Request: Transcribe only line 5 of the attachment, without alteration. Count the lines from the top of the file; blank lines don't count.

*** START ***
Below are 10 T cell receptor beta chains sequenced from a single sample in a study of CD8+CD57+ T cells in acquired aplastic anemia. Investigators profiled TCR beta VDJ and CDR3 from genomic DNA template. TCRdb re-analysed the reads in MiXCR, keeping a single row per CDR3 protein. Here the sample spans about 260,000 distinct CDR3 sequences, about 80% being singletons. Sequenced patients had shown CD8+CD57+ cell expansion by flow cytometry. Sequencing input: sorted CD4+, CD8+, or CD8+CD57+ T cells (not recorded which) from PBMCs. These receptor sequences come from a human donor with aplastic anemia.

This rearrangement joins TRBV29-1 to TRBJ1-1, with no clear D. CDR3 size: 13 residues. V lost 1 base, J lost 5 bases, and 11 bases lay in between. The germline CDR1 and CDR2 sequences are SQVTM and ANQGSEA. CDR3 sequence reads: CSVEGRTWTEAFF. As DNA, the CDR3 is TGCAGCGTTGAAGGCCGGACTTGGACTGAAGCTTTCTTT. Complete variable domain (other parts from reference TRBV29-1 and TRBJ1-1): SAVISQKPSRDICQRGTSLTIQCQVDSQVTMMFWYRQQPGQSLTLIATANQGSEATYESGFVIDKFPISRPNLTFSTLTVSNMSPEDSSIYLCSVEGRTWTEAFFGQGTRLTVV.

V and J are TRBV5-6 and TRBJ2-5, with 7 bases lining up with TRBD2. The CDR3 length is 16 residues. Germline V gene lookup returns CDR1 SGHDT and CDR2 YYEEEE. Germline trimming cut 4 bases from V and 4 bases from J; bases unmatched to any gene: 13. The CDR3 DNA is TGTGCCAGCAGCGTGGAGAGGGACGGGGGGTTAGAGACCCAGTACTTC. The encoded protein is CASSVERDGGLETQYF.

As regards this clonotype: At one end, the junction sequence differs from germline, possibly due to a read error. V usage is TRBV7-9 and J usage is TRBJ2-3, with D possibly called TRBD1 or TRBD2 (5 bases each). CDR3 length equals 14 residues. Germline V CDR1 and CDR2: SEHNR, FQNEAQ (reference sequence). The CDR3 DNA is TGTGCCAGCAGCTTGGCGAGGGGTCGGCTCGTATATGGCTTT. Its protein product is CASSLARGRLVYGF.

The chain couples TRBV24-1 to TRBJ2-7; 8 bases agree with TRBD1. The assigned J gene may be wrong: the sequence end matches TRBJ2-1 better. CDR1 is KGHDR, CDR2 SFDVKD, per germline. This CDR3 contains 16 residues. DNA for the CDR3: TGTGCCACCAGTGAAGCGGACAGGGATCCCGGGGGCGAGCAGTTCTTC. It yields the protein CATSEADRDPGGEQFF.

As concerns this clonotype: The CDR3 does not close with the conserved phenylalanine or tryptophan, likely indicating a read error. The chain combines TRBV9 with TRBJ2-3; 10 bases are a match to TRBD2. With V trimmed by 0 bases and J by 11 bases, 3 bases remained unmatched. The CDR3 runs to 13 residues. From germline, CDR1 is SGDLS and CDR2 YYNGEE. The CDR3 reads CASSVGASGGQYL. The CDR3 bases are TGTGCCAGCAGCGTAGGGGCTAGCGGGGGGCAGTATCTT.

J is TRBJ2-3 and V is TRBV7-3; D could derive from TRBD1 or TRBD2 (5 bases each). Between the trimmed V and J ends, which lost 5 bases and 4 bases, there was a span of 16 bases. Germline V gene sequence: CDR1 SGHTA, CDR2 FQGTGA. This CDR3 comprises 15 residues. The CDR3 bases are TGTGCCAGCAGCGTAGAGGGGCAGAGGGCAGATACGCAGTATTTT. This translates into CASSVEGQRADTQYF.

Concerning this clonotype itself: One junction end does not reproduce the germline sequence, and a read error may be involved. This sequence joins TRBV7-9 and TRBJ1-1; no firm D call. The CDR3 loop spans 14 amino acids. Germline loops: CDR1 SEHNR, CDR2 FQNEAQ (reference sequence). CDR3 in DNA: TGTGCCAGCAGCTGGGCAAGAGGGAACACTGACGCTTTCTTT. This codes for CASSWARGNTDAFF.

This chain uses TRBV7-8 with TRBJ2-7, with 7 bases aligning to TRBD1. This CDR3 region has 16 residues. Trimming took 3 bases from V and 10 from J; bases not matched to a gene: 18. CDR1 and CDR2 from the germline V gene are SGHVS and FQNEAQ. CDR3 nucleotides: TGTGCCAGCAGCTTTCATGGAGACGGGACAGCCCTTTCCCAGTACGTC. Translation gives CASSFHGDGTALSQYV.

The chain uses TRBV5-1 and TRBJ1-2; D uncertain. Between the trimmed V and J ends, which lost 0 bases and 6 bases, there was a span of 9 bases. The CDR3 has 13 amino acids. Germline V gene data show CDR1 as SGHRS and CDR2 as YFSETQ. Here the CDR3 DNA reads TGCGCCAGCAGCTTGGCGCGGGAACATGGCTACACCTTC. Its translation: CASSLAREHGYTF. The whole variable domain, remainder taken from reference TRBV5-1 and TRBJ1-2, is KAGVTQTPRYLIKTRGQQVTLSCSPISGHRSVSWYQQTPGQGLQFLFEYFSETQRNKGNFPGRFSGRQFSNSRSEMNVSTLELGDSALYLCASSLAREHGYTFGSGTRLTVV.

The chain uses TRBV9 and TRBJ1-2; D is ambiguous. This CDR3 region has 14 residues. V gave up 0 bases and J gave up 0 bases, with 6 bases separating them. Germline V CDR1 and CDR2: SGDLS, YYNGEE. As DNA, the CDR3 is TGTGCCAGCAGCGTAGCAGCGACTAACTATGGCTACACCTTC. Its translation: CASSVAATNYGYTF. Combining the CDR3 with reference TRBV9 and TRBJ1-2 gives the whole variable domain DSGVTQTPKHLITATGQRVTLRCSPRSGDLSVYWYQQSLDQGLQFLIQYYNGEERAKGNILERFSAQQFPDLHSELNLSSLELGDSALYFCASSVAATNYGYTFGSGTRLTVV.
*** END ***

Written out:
The chain couples TRBV24-1 to TRBJ2-7; 8 bases agree with TRBD1. The assigned J gene may be wrong: the sequence end matches TRBJ2-1 better. CDR1 is KGHDR, CDR2 SFDVKD, per germline. This CDR3 contains 16 residues. DNA for the CDR3: TGTGCCACCAGTGAAGCGGACAGGGATCCCGGGGGCGAGCAGTTCTTC. It yields the protein CATSEADRDPGGEQFF.